My kids are adults, so I haven't actually had the experience of this new way to teach math, but I have seen the frustrated comments from parents who can't understand it enough to help their kids. I was curious, so I looked into it and found that, for me, it's not hard and in fact is pretty much how I handle most math problems mentally.
I understand the goal, which is to teach how to really understand rather than simply memorizing some rules and applying them to problems. I get that, and I applaud it, but I wonder if it really works.
For example, read that "New Way Of Doing Subtraction" article below. While that is very similar to how I do math in my head every day, the fact is that it is a procedure that can be memorized. In that respect, it's no different than the way I was taught math sixty plus years ago. My question is whether that's what's happening and if it is, have we really gained anything here?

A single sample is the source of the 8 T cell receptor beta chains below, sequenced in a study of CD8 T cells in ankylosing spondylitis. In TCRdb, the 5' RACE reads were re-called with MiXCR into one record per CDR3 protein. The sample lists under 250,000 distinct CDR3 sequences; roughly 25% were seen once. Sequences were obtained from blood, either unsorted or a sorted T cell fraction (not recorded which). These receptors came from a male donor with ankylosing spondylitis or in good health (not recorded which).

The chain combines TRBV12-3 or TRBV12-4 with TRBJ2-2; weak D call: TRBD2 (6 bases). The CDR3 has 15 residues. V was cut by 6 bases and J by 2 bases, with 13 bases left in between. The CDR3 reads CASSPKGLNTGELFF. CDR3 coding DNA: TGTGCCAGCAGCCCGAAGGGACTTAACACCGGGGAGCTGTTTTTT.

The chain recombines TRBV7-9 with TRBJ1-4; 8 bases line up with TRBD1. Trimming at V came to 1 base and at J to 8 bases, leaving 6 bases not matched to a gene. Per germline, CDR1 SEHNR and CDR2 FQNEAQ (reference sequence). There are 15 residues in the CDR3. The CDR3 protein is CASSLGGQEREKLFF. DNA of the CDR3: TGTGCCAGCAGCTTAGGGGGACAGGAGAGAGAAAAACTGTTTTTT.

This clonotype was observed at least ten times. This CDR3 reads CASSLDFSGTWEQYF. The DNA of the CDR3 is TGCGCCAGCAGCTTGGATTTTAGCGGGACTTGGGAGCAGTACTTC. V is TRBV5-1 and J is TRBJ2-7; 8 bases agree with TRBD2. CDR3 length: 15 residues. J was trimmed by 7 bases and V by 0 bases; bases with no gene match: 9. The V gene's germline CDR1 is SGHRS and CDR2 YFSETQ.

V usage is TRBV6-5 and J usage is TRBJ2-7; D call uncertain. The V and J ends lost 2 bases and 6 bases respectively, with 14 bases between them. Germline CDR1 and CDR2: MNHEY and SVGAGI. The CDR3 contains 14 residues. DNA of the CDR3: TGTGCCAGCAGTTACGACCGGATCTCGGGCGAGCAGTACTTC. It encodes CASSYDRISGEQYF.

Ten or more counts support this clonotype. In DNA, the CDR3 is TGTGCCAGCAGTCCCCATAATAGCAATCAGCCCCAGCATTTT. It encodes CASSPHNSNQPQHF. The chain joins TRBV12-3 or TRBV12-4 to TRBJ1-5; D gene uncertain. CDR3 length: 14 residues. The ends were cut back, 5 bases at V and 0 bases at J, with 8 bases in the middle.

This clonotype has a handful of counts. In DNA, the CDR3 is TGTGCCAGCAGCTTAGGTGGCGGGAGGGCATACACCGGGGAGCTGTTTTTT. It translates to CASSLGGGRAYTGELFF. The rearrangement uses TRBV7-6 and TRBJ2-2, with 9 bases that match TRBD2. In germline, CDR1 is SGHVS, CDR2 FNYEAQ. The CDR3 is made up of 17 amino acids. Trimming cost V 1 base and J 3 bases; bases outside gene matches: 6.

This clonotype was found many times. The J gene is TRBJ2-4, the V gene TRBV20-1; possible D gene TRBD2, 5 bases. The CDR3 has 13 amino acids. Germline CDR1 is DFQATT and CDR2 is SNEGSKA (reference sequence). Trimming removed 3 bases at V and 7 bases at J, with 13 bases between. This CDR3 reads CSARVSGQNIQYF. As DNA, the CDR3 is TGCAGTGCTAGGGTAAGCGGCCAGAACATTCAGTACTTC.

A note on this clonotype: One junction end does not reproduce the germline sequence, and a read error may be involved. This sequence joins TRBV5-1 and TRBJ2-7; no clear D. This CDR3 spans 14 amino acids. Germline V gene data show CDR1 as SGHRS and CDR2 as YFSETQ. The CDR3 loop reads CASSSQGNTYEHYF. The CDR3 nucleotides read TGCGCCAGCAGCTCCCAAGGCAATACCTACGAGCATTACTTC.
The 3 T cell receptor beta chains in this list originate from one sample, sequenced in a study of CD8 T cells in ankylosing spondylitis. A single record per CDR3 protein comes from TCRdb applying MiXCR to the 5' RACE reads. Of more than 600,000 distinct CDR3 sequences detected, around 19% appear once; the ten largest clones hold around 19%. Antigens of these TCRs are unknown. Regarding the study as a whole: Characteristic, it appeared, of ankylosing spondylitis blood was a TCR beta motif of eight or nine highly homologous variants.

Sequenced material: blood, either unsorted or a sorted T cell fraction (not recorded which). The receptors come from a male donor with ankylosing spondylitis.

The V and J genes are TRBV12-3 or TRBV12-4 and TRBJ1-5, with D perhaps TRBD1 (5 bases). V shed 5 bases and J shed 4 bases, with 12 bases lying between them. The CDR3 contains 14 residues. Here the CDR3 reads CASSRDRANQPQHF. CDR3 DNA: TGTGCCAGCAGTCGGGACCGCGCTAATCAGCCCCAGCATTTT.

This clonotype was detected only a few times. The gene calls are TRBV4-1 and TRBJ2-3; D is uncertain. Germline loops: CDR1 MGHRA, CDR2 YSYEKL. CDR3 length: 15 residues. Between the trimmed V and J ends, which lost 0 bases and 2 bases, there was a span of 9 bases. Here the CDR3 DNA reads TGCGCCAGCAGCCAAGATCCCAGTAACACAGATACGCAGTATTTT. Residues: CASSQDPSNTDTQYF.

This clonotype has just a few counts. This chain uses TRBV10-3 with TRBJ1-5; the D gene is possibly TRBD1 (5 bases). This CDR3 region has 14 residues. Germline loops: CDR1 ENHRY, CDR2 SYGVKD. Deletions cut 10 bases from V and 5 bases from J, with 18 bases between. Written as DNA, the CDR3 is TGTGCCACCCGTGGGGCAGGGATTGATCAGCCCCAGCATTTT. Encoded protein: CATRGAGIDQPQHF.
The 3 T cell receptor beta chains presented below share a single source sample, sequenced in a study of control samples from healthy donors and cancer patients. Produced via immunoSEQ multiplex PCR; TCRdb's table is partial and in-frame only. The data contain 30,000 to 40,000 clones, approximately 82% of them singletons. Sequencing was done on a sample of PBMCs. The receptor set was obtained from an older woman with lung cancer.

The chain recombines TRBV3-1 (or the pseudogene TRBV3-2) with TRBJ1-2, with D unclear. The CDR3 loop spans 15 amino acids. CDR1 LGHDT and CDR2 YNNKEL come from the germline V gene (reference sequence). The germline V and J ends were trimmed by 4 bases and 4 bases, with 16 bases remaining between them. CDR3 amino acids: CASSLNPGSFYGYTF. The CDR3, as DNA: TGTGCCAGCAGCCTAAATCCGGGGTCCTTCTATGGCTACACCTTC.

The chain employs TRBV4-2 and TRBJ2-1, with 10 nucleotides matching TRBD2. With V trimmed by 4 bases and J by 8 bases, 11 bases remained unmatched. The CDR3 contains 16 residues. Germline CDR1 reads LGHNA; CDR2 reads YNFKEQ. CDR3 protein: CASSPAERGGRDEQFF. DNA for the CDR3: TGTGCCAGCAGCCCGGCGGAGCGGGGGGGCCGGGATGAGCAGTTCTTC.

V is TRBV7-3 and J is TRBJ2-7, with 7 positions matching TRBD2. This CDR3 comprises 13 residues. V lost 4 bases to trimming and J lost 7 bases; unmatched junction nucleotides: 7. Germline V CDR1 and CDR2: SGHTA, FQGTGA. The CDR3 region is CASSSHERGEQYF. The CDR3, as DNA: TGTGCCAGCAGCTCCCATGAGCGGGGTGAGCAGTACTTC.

The answer to that is not going to come from tests. It's only going to be seen decades later when these kids are in the real world. Will they be more mathematically literate than my generation and the others who learned the "old" way? Or will they be just as helpless as most of my peers are when given a tricky bit of math?
Oh, sure, some will "get it". Some of us "got it", too, even if we did it without being taught. But will more get it than not?
I have no idea. It's an interesting question, though.
How to Teach Your Kids the New Math
There's A New Way Of Doing Subtraction — And It's So Much Better Than How You Learned In School
Common Core Doesn't Add Up to STEM Success
The Science Of The Common Core: Experts Weigh In On Its Developmental Appropriateness
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© 2015-09-28 Anthony Lawrence